Questions That Deserve A Response (from Chapter 4 of “The Whole Life Adoption Book” by Jayne E. Schooler)
Adoptive parents are frequently inundated with questions not only from household members but also from extended family, friends, colleagues, and acquaintances.
The two questions that come up most often are “Why adopt?” – especially when the child is seriously ill, retarded, biracial, or advanced in age – and “What makes this child adoptable?”. These questions deserve a response from a spiritual perspective.
To answer the first question – “Why would you accept someone else’s child as your own?” – adoptive parents can look to a higher principle in life.
The principle, at the heart of how and why hundreds of adoptive families guide their lives, can be called “voluntary redemptive suffering.”
Wrapping one’s heartstrings around someone else’s child is a voluntary choice. Each year, hundreds upon hundreds of adoptive parents around this nation voluntarily stand before a judge to make a promise to a stranger’s child: “We will be your family, forever, by our choice to do so.”
Adoption is not only voluntary; it is also redemptive. “Redeem” means to release, to make up for, to restore. An adoptive family’s guiding light is the vision to restore to an abused or neglected child the dignity of life that was ripped from him. It is a dignity that child was born to enjoy.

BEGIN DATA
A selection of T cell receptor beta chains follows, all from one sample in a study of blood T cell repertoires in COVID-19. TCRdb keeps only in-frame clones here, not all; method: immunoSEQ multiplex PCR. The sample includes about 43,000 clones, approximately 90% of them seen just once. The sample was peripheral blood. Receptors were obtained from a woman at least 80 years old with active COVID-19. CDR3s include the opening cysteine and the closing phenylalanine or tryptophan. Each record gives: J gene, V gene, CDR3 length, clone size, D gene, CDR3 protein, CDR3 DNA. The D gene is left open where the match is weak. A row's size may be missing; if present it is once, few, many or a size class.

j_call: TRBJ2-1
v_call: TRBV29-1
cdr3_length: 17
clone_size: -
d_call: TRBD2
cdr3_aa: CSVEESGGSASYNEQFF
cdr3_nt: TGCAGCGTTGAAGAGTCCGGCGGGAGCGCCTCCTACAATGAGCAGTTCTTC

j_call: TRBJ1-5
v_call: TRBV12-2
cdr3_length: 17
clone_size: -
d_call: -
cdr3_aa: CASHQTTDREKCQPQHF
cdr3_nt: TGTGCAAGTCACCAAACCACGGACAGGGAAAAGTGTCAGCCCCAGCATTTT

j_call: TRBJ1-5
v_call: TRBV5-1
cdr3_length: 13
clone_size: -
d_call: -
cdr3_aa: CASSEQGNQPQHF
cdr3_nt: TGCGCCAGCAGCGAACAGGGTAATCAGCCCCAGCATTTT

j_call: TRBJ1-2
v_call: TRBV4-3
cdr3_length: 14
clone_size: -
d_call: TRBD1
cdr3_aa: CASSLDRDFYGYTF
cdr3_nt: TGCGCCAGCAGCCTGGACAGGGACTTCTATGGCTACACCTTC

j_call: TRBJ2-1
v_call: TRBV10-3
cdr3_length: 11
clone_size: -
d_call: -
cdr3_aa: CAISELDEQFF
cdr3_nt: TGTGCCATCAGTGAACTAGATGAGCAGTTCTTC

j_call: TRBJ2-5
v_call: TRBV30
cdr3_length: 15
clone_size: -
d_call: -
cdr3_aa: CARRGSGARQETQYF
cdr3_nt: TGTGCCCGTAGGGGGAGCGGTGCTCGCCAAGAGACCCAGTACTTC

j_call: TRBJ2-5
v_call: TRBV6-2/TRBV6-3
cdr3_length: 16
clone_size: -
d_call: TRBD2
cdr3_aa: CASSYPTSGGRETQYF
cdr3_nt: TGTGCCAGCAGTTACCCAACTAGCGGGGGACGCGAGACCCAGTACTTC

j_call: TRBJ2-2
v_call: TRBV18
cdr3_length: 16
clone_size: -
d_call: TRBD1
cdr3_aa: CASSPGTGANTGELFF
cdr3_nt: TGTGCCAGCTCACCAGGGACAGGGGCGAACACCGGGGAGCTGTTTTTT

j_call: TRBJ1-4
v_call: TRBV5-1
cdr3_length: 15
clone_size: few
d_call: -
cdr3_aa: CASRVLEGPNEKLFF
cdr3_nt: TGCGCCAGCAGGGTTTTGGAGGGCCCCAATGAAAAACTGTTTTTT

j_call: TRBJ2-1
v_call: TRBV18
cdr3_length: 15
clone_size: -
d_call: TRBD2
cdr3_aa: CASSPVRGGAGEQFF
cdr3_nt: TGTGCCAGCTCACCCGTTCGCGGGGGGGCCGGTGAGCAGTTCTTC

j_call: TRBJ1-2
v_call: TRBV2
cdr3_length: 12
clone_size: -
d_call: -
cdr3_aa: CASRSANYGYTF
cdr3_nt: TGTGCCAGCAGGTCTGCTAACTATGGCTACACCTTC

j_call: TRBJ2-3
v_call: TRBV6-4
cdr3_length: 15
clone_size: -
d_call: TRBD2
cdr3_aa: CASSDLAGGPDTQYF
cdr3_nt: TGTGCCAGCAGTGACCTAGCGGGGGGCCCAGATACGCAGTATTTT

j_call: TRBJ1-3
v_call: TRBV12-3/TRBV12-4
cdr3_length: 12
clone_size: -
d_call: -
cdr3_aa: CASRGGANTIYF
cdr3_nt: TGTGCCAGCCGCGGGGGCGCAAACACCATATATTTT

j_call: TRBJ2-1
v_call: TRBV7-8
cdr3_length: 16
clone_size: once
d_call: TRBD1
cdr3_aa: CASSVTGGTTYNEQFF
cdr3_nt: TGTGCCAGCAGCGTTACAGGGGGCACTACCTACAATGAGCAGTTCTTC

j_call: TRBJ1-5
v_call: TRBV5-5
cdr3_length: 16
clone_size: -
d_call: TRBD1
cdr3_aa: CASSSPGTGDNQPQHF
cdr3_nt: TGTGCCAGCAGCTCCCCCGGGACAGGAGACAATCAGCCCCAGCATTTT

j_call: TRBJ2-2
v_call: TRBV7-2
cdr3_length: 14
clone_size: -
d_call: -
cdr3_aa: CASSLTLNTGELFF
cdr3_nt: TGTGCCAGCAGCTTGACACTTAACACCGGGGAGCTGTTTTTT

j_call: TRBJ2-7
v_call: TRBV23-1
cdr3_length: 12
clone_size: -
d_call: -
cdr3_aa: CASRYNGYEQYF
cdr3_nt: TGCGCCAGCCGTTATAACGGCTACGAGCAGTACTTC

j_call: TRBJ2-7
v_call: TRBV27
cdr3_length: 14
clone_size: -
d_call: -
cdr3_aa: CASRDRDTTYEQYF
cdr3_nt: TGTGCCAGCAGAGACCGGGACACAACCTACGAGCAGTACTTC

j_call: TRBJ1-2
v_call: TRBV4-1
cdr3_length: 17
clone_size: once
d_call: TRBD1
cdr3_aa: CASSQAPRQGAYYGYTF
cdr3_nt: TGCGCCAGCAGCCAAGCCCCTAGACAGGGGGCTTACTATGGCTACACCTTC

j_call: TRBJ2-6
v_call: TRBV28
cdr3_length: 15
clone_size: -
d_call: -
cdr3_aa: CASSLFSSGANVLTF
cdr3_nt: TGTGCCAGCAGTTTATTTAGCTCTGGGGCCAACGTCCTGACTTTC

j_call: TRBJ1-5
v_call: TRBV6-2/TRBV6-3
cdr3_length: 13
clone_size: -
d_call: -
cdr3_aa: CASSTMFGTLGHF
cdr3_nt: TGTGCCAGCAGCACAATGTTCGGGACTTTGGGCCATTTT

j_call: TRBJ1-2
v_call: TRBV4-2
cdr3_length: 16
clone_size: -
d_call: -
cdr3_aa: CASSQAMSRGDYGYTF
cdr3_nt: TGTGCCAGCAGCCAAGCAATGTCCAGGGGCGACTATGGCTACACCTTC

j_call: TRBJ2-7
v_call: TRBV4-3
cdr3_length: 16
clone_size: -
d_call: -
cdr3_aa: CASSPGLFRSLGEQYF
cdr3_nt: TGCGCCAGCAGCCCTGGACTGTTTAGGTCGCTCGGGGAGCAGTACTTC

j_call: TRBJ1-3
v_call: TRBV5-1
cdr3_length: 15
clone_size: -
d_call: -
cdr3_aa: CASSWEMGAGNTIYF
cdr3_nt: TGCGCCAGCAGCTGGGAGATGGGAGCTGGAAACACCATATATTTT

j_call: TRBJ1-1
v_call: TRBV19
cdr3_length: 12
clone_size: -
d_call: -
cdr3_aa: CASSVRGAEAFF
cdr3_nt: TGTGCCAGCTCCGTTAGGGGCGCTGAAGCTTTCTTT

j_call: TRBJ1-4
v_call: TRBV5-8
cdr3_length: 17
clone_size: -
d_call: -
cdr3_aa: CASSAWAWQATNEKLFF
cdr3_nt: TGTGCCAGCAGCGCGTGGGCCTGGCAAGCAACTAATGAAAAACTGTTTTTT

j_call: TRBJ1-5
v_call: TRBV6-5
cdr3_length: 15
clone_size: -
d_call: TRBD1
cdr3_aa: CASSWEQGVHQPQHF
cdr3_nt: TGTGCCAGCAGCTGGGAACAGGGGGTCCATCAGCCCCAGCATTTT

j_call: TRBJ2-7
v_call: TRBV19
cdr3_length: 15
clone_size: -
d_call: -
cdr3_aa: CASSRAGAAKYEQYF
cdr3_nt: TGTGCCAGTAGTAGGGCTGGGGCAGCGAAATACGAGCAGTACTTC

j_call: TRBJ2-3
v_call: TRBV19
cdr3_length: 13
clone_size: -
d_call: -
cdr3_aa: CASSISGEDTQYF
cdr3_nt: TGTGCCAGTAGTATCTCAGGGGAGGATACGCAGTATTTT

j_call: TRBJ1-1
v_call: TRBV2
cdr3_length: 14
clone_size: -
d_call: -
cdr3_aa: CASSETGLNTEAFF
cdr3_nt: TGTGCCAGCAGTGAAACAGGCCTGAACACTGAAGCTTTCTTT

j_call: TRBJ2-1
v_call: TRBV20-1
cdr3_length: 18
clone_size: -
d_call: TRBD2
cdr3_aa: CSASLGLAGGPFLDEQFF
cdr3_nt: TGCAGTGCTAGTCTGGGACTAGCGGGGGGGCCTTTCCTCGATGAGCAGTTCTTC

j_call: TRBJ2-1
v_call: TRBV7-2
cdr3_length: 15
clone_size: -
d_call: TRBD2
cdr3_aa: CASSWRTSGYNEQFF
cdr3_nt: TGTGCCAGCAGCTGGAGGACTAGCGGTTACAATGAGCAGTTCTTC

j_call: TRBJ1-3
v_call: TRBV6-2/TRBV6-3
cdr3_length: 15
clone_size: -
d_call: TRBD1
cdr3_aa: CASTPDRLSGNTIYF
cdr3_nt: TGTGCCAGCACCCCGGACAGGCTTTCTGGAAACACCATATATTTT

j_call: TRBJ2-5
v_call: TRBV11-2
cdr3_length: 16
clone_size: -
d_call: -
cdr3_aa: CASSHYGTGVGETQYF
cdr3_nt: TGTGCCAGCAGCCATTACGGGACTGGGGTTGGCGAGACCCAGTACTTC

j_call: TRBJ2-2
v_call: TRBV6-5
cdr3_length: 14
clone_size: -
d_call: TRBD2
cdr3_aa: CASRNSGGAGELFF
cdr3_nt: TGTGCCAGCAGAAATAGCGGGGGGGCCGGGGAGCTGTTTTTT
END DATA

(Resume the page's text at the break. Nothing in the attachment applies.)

In addition to being voluntary and redemptive, adoption involves suffering.
To extend your energies around the clock with no guarantee of a night’s rest to care for a sick child – that is suffering.
To be told, “You’re not my real mom/dad,” and to continue to give love in spite of that rejection – that is suffering.
To see a child recoil from affection because of years of abuse, and to know that you would gladly carry that pain for them but can’t – that is suffering.
Why do people adopt? Because they live their lives by a spiritual principle – voluntary redemptive suffering.
To answer the second question – “What makes a child adoptable?” – adoptive parents can gain focus on a higher principle: the value of life itself.
In an age that values life only if it is productive and its presence convenient, there are still adoptive families who see beyond the ugly consequences of severe abuse, beyond the fears of debilitating handicaps, beyond the barriers of age or race. They look beyond all these things and see a child. They see a life that by virtue of its very existence has worth, value, and promise. They see a child in need of adoption.
Yes, families still volunteer to take the risks inherent in restoring dignity to a child. In the process, they willingly suffer disappointment and pain. Yet they still choose to adopt because of their strong belief in the value of life. As they reach out to the abused, neglected, and dejected, these families are piloted by the Giver of life himself.